Honduran military lawyer admits breaking law with coup

TEGUCIGALPA — The military officers who rushed deposed Honduran President Manuel Zelaya out of the country Sunday committed a crime but will be exonerated for saving the country from mob violence, the army's top lawyer said.

In an interview with The Miami Herald and El Salvador's, army attorney Col. Herberth Bayardo Inestroza acknowledged that top military brass made the call to forcibly remove Zelaya — and they circumvented laws when they did it.

It was the first time any participant in Sunday's overthrow admitted committing an offense and the first time a Honduran authority revealed who made the decision that has been denounced worldwide.

''We know there was a crime there,'' said Inestroza, the top legal advisor for the Honduran armed forces. "In the moment that we took him out of the country, in the way that he was taken out, there is a crime. Because of the circumstances of the moment this crime occurred, there is going to be a justification and cause for acquittal that will protect us.''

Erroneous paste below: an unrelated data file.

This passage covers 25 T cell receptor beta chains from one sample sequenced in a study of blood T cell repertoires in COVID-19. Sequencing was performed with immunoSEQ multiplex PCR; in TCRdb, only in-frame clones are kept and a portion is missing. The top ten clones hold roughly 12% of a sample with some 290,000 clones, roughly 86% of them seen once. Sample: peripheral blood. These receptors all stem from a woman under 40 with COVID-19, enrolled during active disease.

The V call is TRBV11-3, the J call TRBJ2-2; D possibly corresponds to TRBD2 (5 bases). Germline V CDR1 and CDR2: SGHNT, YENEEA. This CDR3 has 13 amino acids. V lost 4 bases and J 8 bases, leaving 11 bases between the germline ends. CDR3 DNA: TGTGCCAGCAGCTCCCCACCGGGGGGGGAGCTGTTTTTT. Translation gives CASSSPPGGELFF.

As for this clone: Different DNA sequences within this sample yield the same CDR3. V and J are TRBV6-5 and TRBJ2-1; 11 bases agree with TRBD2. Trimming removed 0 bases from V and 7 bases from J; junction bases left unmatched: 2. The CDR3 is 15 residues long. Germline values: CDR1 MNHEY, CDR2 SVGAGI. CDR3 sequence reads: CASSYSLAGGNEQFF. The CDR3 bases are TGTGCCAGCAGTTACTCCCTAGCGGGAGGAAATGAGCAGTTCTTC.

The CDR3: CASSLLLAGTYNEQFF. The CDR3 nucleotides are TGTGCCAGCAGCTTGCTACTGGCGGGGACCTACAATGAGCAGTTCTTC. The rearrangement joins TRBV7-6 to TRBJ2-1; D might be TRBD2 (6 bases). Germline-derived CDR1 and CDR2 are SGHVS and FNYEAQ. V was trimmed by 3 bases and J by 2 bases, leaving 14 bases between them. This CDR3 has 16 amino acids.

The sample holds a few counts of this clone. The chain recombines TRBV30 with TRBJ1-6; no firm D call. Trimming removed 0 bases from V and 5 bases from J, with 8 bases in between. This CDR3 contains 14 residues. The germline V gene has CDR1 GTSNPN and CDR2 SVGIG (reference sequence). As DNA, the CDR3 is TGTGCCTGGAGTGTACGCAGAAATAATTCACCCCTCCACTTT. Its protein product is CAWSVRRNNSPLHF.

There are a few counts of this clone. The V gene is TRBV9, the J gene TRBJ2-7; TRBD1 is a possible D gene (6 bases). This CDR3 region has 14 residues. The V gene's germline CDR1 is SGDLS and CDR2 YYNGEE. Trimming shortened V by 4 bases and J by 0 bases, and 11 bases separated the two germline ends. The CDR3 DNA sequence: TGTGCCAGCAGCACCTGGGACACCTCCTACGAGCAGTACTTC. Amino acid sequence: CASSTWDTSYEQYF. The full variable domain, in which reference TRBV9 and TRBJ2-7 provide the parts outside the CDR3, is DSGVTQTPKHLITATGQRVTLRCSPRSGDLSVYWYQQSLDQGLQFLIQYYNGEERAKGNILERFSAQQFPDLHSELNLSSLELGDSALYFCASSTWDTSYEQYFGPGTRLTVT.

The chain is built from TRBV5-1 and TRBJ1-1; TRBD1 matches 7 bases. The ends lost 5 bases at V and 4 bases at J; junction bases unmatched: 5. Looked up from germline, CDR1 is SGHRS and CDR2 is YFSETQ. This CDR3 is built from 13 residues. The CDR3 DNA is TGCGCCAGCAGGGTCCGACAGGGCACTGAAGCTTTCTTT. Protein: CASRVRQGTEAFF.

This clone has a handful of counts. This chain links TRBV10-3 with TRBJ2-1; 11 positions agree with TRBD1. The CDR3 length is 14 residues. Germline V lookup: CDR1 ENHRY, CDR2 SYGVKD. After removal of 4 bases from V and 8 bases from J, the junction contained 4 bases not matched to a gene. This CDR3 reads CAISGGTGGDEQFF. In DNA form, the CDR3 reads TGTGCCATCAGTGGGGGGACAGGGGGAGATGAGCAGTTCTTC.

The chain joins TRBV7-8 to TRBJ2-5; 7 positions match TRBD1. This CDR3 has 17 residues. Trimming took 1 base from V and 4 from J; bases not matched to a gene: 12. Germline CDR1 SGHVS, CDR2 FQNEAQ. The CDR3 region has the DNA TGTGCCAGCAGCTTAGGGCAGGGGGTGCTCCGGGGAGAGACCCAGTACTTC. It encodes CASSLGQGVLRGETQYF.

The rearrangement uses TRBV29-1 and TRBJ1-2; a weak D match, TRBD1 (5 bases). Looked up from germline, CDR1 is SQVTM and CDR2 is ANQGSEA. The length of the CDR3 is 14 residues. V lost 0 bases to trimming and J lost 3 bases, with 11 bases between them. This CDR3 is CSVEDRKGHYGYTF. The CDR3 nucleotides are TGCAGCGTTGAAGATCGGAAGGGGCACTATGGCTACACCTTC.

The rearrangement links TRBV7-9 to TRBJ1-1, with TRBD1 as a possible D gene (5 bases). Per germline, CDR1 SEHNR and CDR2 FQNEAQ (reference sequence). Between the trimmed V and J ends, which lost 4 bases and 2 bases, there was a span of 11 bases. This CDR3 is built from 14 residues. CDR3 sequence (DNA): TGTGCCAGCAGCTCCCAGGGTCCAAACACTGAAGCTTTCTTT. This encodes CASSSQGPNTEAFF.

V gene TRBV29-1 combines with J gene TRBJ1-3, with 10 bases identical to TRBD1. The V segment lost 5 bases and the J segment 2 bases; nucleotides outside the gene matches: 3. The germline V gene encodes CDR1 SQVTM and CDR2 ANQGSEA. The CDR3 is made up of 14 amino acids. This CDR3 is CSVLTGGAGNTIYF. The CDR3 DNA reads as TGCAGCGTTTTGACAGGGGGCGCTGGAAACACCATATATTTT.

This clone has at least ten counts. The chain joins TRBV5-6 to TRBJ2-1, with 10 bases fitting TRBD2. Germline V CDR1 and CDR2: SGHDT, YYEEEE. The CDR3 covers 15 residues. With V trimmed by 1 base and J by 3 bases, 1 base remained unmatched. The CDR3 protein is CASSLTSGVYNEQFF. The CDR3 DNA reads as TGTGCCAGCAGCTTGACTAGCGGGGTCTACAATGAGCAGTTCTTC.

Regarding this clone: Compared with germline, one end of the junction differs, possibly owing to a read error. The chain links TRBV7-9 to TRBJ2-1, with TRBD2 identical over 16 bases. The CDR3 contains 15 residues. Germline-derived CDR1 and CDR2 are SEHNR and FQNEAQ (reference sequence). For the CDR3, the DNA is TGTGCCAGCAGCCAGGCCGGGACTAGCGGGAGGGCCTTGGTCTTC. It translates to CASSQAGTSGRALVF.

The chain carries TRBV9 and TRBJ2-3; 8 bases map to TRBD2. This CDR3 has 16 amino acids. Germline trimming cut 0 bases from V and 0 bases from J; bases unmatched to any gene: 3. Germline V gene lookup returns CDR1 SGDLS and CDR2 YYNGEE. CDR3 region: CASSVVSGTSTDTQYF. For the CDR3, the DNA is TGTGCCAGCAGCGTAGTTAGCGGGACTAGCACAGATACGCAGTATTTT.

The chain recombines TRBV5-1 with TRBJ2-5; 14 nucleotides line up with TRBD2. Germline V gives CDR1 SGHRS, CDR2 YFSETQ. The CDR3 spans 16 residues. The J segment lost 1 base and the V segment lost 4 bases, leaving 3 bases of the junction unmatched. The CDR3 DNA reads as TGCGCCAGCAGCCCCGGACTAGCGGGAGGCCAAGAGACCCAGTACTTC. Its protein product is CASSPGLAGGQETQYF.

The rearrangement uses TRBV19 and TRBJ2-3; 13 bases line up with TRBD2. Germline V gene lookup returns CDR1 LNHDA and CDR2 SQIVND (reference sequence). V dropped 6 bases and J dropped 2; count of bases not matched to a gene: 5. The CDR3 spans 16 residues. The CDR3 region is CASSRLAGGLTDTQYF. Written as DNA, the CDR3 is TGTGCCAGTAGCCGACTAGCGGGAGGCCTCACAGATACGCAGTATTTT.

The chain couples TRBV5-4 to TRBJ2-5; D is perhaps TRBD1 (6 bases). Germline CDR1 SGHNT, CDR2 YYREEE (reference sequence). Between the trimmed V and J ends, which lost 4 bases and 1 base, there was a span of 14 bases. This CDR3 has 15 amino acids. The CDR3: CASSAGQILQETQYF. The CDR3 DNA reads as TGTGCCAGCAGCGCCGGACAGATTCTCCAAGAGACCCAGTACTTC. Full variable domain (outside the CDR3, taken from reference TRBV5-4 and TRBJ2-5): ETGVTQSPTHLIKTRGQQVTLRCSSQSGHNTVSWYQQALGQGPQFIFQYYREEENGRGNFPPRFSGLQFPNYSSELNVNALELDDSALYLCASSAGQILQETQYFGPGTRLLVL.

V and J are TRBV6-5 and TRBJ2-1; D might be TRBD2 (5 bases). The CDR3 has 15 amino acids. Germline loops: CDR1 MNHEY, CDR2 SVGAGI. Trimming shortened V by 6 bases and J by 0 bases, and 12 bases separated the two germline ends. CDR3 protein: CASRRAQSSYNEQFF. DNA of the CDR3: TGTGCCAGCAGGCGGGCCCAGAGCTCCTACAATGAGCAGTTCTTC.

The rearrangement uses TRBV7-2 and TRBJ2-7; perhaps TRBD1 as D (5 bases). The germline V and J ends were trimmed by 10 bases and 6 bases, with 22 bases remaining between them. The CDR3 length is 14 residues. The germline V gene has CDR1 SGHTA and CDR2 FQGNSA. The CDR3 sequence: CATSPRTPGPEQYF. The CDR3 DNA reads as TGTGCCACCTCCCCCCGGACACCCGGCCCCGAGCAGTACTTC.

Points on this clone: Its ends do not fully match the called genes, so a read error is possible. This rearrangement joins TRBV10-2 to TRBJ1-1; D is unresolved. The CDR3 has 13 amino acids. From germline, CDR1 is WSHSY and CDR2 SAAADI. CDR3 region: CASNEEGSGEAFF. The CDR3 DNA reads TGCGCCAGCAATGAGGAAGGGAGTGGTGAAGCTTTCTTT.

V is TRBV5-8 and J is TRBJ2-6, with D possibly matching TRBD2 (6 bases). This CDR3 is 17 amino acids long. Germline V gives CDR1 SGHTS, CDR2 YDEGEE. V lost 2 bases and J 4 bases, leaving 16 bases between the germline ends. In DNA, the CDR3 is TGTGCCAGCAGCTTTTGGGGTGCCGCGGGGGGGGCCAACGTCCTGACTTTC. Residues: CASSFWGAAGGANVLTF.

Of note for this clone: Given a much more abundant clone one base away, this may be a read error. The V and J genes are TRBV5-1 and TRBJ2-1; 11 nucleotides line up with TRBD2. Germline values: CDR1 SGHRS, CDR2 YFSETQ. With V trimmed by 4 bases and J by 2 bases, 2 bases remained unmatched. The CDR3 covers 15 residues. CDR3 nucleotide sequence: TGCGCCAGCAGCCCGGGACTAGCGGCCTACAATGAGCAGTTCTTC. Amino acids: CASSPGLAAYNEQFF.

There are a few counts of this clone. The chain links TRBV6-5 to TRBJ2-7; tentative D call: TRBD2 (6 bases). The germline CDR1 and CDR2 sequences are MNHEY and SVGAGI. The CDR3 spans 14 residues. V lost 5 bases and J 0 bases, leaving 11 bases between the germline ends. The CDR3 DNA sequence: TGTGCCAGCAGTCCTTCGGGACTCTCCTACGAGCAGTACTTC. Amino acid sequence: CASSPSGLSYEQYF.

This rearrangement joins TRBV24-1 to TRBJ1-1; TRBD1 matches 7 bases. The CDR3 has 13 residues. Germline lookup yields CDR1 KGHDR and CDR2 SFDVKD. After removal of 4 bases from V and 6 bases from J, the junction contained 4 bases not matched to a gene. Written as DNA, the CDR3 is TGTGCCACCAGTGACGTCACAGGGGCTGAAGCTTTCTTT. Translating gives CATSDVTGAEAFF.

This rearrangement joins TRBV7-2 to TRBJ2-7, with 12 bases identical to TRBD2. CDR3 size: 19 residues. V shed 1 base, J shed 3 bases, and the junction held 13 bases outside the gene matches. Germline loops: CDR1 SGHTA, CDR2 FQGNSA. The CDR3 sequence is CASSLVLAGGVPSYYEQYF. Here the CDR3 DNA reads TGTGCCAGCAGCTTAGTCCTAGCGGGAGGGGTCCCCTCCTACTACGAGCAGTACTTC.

Zelaya was ousted in a predawn raid at his house Sunday after he vowed to defy a court order that ruled a nonbinding referendum to be held that day illegal. The leftist wealthy rancher had clashed with the attorney general, the Supreme Court, Congress and the military he commanded.

But instead of being taken to court to stand trial for abuse of power and treason, the military swept him out of bed at gunpoint and forced him into exile.

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